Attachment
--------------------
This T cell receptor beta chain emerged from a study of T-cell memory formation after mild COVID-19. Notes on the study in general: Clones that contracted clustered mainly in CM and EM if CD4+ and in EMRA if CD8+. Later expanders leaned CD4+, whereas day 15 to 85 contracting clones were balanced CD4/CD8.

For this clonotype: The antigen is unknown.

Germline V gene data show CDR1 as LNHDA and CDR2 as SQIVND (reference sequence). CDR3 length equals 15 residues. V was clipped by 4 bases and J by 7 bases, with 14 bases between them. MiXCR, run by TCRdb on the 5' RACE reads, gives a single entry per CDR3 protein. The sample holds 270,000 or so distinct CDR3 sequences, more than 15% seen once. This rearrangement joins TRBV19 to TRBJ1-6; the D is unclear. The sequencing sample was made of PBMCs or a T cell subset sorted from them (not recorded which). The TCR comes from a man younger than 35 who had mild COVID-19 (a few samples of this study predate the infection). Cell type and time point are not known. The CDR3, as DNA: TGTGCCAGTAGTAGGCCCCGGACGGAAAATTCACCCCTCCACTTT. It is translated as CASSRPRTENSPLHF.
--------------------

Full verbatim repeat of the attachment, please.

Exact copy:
This T cell receptor beta chain emerged from a study of T-cell memory formation after mild COVID-19. Notes on the study in general: Clones that contracted clustered mainly in CM and EM if CD4+ and in EMRA if CD8+. Later expanders leaned CD4+, whereas day 15 to 85 contracting clones were balanced CD4/CD8.

For this clonotype: The antigen is unknown.

Germline V gene data show CDR1 as LNHDA and CDR2 as SQIVND (reference sequence). CDR3 length equals 15 residues. V was clipped by 4 bases and J by 7 bases, with 14 bases between them. MiXCR, run by TCRdb on the 5' RACE reads, gives a single entry per CDR3 protein. The sample holds 270,000 or so distinct CDR3 sequences, more than 15% seen once. This rearrangement joins TRBV19 to TRBJ1-6; the D is unclear. The sequencing sample was made of PBMCs or a T cell subset sorted from them (not recorded which). The TCR comes from a man younger than 35 who had mild COVID-19 (a few samples of this study predate the infection). Cell type and time point are not known. The CDR3, as DNA: TGTGCCAGTAGTAGGCCCCGGACGGAAAATTCACCCCTCCACTTT. It is translated as CASSRPRTENSPLHF.